The ‘poverty premium’: a pernicious double whammy
The proposed new poverty measure released this week by the Social Metrics Commission showed that whether or not you’re in poverty is determined by your income and your costs: not having enough resources to meet your essential costs is a defining feature of poverty. We know there are millions in the UK who are restricted in this way every day – having to go without. But compounding this is the ‘poverty premium’ – the additional costs associated with being poor that exert even more pressure on families who are already struggling. This injustice is the focus of a new campaign from Fair By Design – launched today – with an admirable and ambitious aim of ending the poverty premium once and for all.
The poverty premium is pervasive for many people on low incomes. Fair By Design has illustrated this clearly by looking at a ‘day in a life’ of a single parent of two children. This family will experience the poverty premium at many points:
- A poor credit history and no savings mean that at crunch points – like when the fridge breaks – a rent-to-own shop offers a solution which is affordable in the short term but much more expensive overall than if bought outright. (End Child Poverty has done some important campaigning on this issue).
- Living in what insurance companies consider a more risky area means that car insurance costs a lot more.
- Pre-pay electricity meters, which some energy companies insist on for some families on low incomes, cost more than paying by direct debit.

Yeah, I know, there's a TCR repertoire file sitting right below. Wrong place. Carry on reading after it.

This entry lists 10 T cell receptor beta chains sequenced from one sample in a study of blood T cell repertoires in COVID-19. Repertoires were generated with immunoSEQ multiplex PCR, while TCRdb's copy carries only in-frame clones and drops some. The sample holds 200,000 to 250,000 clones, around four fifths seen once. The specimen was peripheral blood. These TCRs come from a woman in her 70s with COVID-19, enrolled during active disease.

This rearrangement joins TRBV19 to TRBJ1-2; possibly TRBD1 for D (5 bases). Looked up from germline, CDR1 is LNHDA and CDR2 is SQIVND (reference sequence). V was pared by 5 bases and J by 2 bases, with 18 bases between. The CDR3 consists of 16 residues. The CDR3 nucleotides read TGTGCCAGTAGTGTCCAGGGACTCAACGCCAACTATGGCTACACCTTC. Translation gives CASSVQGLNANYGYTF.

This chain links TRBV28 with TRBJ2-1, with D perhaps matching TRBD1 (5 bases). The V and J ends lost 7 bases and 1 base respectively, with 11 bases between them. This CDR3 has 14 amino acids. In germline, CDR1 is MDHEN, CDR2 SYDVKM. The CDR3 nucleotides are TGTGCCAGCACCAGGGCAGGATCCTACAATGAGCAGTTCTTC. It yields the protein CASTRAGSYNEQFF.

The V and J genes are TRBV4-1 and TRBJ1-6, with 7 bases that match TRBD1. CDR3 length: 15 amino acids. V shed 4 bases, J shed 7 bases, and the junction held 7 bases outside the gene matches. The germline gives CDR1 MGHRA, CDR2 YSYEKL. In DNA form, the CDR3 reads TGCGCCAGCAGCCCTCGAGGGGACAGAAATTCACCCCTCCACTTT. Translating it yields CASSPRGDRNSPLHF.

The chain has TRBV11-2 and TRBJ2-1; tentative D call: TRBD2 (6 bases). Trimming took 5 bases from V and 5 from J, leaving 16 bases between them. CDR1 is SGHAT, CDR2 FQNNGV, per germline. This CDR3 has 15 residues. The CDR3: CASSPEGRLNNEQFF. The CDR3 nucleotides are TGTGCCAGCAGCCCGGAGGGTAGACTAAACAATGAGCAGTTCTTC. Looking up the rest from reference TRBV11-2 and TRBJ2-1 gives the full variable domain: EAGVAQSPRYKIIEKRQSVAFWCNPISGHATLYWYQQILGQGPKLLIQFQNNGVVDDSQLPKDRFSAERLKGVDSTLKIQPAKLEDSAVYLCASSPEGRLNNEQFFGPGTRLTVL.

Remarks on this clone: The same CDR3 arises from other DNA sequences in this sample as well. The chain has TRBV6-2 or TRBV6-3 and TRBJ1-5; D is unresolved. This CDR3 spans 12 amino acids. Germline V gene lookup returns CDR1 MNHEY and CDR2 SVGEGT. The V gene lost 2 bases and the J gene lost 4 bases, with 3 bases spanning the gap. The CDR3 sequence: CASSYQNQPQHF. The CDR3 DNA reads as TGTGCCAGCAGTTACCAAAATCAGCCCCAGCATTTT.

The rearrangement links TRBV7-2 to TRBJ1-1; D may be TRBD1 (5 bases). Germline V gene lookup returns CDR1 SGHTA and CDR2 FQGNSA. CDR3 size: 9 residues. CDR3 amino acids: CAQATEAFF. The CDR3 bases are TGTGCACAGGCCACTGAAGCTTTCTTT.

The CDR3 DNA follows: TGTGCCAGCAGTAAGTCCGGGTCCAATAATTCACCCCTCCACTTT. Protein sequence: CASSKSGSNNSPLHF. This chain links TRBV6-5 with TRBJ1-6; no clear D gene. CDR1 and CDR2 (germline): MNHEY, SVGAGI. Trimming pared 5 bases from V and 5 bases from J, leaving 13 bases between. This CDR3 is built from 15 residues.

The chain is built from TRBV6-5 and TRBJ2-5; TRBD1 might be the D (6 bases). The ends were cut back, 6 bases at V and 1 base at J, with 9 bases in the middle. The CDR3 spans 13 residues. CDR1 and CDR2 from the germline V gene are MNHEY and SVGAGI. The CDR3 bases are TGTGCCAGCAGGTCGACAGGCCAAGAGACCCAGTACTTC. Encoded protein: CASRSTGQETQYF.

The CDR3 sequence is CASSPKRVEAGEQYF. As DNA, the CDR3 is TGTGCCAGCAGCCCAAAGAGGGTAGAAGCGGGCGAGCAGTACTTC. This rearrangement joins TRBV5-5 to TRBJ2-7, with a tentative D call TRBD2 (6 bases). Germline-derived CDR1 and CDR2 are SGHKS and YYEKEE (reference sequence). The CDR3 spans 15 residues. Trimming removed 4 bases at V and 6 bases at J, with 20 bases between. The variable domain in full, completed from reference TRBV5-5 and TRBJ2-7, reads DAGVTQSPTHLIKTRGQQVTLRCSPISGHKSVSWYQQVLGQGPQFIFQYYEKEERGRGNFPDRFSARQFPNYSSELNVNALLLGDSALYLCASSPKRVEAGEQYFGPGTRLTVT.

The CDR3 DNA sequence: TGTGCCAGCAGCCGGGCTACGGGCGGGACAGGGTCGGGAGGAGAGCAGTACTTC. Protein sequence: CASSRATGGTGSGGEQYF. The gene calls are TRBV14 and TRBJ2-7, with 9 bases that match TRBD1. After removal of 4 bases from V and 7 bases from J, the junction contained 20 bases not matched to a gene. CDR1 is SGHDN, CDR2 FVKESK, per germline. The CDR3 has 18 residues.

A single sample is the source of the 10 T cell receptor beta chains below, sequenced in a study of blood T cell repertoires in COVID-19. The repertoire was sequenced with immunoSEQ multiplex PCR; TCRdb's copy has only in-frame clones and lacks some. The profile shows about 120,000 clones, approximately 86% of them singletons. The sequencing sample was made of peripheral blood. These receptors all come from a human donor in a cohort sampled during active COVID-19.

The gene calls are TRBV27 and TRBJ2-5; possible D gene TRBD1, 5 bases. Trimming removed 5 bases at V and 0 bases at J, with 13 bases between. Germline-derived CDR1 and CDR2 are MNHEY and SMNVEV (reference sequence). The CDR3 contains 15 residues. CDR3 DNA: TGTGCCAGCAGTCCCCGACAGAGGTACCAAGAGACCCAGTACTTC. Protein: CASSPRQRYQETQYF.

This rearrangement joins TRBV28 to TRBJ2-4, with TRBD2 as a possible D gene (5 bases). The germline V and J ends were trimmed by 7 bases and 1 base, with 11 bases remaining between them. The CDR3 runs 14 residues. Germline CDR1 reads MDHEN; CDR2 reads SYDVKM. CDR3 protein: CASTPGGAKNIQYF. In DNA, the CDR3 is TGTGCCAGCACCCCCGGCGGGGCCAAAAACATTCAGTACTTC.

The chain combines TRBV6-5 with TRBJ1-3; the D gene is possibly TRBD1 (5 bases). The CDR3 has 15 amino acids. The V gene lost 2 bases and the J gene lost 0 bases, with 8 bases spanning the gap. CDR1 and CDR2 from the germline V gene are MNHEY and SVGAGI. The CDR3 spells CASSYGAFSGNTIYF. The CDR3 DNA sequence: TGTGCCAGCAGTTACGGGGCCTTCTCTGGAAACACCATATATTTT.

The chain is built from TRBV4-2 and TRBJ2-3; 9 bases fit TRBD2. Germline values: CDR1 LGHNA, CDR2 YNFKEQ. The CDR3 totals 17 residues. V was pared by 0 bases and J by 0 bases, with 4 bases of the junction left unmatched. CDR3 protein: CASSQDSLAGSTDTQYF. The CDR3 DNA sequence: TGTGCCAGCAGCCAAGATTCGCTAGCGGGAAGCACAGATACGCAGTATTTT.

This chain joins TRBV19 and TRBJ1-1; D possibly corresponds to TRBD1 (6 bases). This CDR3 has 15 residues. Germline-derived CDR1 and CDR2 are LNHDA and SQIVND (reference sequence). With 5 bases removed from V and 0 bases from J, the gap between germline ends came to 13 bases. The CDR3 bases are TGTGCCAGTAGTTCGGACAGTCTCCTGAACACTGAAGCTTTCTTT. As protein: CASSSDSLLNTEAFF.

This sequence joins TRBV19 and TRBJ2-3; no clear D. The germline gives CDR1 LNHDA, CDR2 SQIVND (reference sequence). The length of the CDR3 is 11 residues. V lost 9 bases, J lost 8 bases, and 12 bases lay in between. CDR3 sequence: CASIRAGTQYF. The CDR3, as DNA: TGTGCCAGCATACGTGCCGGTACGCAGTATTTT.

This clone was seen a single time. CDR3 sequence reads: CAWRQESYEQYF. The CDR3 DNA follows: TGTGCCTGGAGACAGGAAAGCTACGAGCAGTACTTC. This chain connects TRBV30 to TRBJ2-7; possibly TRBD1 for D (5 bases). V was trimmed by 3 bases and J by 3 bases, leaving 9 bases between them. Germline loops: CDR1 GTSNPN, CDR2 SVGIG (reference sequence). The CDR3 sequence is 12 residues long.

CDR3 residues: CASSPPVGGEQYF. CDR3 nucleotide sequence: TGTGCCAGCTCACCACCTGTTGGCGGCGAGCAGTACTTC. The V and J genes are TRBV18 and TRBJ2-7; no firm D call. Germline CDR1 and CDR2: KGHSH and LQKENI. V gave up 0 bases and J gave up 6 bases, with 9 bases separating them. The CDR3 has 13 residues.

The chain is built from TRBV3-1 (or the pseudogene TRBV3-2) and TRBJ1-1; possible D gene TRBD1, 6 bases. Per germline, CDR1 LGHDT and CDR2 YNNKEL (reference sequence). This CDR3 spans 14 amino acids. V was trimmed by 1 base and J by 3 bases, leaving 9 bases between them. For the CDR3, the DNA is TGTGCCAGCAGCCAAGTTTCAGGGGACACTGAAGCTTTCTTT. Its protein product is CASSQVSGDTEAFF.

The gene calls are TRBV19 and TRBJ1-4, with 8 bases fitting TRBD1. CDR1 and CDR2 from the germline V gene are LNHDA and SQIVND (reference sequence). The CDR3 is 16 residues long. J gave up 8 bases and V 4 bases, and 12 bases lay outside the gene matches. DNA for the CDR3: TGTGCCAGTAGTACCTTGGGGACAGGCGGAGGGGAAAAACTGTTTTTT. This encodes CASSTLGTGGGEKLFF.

- Buying nappies, for example, in bulk is not an option because the family doesn’t have enough money there and then at the till – they don’t have the opportunity to make savings that better-off people can make.
These items are all unavoidable, but the additional costs really shouldn’t be. Fair By Design will work with companies, government and regulators to get rid of the poverty premium. And they have funds available to those who want to try different approaches to ensure people on low incomes are able to access goods and services without having to pay more. The Fair By Design investment fund will “provide capital to help grow new and scalable businesses to innovate the market.”
Fair By Design’s roadmap sets out the huge numbers of people affected by the poverty premium, and why it exists. But most importantly, having worked with some of the leading experts on this issue, it sets out what can be done. It’s calling for businesses to work with low income consumers to ensure products and services are designed with them in mind. It wants regulators to work together to tackle the issue. And it wants the government to lead on a ‘Vulnerable Citizens Strategy’ and look into no-interest loan schemes. These are just some of the proposals.
The Fair By Design roadmap is titled: ‘being poor shouldn’t cost more”. It’s perverse that those with the fewest resources end up paying the most. This comprehensive campaign, which has broad support and funding to encourage innovation, is very welcome.